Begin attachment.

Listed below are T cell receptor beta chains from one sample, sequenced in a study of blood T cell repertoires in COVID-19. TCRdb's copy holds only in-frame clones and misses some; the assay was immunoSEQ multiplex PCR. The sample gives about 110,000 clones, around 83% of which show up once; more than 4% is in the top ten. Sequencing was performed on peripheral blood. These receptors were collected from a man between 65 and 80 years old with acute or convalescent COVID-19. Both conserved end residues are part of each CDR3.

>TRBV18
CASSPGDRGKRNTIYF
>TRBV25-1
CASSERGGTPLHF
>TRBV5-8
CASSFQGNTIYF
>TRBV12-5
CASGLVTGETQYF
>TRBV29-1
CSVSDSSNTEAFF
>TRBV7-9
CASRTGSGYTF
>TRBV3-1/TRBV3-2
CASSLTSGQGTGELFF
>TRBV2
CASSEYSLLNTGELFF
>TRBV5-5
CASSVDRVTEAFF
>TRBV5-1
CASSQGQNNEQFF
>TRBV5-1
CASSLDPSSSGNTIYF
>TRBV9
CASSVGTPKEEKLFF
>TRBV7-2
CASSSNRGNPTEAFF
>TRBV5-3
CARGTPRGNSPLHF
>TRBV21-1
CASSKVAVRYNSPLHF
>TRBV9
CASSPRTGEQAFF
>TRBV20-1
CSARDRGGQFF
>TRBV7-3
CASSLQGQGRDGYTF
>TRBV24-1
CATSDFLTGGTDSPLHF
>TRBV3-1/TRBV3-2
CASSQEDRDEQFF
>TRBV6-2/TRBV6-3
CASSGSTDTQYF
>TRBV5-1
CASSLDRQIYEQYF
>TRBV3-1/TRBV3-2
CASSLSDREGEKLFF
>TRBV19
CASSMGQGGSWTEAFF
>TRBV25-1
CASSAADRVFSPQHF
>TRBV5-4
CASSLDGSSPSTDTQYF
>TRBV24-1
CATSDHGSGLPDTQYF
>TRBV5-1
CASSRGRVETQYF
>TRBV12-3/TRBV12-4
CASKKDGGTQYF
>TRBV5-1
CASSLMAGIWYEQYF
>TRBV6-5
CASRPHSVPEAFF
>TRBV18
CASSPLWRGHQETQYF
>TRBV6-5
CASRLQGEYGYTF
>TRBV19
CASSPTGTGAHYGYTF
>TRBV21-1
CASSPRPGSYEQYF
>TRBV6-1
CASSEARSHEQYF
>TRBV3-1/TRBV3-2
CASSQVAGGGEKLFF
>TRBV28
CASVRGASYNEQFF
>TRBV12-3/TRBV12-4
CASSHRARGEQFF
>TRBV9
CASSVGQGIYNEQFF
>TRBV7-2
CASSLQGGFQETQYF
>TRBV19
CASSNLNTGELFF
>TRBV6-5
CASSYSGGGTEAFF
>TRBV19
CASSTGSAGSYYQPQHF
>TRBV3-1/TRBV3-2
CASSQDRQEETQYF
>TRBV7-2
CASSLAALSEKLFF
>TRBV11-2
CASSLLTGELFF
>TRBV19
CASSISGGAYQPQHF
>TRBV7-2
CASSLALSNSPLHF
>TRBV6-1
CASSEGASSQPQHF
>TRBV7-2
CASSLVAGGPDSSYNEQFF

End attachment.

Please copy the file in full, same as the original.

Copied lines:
Listed below are T cell receptor beta chains from one sample, sequenced in a study of blood T cell repertoires in COVID-19. TCRdb's copy holds only in-frame clones and misses some; the assay was immunoSEQ multiplex PCR. The sample gives about 110,000 clones, around 83% of which show up once; more than 4% is in the top ten. Sequencing was performed on peripheral blood. These receptors were collected from a man between 65 and 80 years old with acute or convalescent COVID-19. Both conserved end residues are part of each CDR3.

>TRBV18
CASSPGDRGKRNTIYF
>TRBV25-1
CASSERGGTPLHF
>TRBV5-8
CASSFQGNTIYF
>TRBV12-5
CASGLVTGETQYF
>TRBV29-1
CSVSDSSNTEAFF
>TRBV7-9
CASRTGSGYTF
>TRBV3-1/TRBV3-2
CASSLTSGQGTGELFF
>TRBV2
CASSEYSLLNTGELFF
>TRBV5-5
CASSVDRVTEAFF
>TRBV5-1
CASSQGQNNEQFF
>TRBV5-1
CASSLDPSSSGNTIYF
>TRBV9
CASSVGTPKEEKLFF
>TRBV7-2
CASSSNRGNPTEAFF
>TRBV5-3
CARGTPRGNSPLHF
>TRBV21-1
CASSKVAVRYNSPLHF
>TRBV9
CASSPRTGEQAFF
>TRBV20-1
CSARDRGGQFF
>TRBV7-3
CASSLQGQGRDGYTF
>TRBV24-1
CATSDFLTGGTDSPLHF
>TRBV3-1/TRBV3-2
CASSQEDRDEQFF
>TRBV6-2/TRBV6-3
CASSGSTDTQYF
>TRBV5-1
CASSLDRQIYEQYF
>TRBV3-1/TRBV3-2
CASSLSDREGEKLFF
>TRBV19
CASSMGQGGSWTEAFF
>TRBV25-1
CASSAADRVFSPQHF
>TRBV5-4
CASSLDGSSPSTDTQYF
>TRBV24-1
CATSDHGSGLPDTQYF
>TRBV5-1
CASSRGRVETQYF
>TRBV12-3/TRBV12-4
CASKKDGGTQYF
>TRBV5-1
CASSLMAGIWYEQYF
>TRBV6-5
CASRPHSVPEAFF
>TRBV18
CASSPLWRGHQETQYF
>TRBV6-5
CASRLQGEYGYTF
>TRBV19
CASSPTGTGAHYGYTF
>TRBV21-1
CASSPRPGSYEQYF
>TRBV6-1
CASSEARSHEQYF
>TRBV3-1/TRBV3-2
CASSQVAGGGEKLFF
>TRBV28
CASVRGASYNEQFF
>TRBV12-3/TRBV12-4
CASSHRARGEQFF
>TRBV9
CASSVGQGIYNEQFF
>TRBV7-2
CASSLQGGFQETQYF
>TRBV19
CASSNLNTGELFF
>TRBV6-5
CASSYSGGGTEAFF
>TRBV19
CASSTGSAGSYYQPQHF
>TRBV3-1/TRBV3-2
CASSQDRQEETQYF
>TRBV7-2
CASSLAALSEKLFF
>TRBV11-2
CASSLLTGELFF
>TRBV19
CASSISGGAYQPQHF
>TRBV7-2
CASSLALSNSPLHF
>TRBV6-1
CASSEGASSQPQHF
>TRBV7-2
CASSLVAGGPDSSYNEQFF